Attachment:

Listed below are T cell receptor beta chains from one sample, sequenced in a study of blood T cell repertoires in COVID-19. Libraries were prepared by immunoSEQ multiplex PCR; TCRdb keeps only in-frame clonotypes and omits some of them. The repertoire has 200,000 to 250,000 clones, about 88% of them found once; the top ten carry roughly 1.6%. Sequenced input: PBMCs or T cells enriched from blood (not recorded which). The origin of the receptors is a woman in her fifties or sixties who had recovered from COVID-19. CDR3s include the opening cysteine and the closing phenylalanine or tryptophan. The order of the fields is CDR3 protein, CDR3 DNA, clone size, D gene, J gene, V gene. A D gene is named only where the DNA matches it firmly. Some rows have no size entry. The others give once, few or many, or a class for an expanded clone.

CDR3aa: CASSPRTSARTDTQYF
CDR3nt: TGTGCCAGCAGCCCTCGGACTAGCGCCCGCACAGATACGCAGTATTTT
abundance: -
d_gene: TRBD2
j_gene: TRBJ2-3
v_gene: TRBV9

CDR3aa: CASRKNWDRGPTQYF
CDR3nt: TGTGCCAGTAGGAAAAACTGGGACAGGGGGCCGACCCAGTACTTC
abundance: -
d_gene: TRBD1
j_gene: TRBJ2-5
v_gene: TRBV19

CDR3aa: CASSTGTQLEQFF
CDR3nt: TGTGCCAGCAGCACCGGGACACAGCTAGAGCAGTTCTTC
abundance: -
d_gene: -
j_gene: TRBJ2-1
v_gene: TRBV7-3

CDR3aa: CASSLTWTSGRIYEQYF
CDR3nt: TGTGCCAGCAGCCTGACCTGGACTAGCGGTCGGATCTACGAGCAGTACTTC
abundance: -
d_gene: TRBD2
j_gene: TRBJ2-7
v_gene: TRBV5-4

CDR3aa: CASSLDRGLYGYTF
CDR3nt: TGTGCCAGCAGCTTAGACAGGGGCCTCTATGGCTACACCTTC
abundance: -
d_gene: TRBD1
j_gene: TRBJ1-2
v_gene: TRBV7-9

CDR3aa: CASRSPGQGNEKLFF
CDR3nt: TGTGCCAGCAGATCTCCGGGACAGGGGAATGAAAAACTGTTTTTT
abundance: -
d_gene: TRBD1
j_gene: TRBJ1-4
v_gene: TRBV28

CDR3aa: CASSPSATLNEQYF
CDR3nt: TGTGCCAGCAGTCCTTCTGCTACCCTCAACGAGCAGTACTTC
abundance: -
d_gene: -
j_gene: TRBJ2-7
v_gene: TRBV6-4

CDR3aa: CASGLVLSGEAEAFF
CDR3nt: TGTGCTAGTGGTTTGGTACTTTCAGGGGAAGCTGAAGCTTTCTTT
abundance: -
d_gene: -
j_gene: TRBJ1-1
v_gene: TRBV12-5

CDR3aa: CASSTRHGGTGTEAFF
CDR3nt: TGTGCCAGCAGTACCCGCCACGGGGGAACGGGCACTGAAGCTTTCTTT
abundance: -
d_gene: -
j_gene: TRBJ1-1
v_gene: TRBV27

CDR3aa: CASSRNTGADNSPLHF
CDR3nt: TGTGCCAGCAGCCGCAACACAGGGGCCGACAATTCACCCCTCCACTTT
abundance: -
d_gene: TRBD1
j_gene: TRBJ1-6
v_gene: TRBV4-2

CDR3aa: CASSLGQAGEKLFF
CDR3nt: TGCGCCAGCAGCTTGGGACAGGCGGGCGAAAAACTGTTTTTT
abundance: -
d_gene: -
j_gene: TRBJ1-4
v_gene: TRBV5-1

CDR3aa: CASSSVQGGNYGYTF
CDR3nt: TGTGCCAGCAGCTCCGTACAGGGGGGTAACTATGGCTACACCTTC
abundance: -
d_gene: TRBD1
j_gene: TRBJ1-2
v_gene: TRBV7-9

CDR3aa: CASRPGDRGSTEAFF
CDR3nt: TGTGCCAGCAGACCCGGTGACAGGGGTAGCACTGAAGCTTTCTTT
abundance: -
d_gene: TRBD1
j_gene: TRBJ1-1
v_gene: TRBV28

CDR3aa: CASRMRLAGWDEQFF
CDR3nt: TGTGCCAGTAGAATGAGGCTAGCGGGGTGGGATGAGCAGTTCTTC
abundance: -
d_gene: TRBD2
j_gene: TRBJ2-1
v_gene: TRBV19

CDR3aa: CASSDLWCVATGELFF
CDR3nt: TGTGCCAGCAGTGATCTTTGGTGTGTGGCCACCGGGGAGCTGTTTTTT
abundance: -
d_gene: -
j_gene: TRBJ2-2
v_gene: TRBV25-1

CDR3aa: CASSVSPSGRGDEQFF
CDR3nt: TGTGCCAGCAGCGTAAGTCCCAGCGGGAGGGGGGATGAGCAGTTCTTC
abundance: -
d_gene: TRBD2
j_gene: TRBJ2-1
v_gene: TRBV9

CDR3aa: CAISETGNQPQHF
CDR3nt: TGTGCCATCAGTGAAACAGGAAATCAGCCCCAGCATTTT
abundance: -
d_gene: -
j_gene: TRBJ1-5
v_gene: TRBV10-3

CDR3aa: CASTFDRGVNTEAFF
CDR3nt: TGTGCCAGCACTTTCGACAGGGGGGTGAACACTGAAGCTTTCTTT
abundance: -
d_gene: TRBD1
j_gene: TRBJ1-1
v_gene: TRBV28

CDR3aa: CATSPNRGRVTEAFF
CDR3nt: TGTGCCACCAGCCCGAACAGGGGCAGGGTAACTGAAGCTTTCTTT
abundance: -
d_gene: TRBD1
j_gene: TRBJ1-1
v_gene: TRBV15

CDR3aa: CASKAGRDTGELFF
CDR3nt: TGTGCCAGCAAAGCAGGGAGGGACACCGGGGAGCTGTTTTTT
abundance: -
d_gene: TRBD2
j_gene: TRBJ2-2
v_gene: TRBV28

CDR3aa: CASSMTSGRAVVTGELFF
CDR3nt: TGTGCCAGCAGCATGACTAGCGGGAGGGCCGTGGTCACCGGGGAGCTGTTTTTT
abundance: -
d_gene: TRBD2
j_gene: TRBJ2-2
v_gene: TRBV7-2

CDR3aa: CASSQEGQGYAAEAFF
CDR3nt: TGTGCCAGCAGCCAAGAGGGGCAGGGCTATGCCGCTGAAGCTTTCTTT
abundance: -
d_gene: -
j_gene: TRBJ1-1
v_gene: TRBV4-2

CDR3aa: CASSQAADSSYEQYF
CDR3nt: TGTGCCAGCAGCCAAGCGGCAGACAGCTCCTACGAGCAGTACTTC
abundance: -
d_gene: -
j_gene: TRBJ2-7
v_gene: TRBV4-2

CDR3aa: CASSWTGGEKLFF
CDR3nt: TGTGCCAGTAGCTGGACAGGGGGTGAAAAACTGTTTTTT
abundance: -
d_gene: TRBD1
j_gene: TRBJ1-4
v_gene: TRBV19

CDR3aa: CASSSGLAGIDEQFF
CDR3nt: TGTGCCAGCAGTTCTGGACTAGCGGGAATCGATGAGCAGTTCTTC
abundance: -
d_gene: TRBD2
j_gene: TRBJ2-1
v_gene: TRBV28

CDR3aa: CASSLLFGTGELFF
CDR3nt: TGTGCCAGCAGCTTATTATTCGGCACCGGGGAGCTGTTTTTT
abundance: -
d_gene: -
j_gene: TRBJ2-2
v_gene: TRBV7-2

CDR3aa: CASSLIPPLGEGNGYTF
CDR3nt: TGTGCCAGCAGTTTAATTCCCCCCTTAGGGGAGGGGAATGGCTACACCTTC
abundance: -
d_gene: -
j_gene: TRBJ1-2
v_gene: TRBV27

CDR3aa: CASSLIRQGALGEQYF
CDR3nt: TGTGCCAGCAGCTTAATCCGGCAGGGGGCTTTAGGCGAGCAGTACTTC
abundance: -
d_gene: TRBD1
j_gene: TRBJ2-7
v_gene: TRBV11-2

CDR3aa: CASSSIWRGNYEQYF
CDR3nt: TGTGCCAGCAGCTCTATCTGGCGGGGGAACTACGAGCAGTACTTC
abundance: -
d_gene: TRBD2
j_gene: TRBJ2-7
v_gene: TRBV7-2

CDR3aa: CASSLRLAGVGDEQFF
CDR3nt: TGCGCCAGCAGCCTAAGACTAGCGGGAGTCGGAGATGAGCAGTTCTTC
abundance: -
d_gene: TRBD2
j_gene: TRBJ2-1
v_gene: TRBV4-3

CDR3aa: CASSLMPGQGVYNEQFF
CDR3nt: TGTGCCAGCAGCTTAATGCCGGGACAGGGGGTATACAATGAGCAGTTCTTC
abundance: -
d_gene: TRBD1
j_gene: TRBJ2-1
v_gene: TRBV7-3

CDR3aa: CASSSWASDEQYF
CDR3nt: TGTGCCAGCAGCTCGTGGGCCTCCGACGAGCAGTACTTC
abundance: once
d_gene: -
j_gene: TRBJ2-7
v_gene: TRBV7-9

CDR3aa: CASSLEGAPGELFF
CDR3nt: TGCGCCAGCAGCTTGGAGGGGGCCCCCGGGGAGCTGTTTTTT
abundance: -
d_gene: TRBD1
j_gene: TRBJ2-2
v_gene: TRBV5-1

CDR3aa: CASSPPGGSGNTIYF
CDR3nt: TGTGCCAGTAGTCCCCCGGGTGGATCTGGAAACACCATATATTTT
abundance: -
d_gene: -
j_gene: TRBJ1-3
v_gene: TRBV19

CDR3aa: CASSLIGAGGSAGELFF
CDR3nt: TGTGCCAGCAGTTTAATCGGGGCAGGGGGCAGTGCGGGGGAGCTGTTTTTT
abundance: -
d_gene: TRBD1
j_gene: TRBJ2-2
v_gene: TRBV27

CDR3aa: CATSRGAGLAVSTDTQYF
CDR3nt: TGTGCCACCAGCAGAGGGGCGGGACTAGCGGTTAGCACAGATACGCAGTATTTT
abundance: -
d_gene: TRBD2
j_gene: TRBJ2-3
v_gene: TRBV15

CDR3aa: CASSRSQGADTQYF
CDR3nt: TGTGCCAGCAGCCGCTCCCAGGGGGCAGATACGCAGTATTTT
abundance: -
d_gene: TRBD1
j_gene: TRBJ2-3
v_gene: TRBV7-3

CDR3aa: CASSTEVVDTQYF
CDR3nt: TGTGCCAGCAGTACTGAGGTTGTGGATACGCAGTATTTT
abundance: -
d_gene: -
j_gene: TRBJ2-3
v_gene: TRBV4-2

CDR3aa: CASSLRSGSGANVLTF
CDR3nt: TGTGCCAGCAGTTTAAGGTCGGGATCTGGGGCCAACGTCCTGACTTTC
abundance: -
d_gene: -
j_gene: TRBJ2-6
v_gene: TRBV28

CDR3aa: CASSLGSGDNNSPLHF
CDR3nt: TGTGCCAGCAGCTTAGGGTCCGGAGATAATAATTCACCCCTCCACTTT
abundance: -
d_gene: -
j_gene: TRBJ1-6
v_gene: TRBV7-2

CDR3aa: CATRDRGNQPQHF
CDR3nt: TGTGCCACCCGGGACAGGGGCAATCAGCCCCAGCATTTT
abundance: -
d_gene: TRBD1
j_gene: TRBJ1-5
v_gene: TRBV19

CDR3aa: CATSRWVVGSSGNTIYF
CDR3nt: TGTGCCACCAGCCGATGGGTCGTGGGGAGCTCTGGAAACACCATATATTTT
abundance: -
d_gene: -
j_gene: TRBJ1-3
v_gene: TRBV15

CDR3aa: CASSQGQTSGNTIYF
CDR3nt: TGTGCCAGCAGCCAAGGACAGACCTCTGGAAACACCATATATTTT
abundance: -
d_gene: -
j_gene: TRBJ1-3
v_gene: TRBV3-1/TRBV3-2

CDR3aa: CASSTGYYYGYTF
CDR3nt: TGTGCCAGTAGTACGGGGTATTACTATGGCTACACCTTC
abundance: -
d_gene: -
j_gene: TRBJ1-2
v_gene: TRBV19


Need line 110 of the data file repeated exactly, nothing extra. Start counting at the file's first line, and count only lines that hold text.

CDR3aa: CATSPNRGRVTEAFF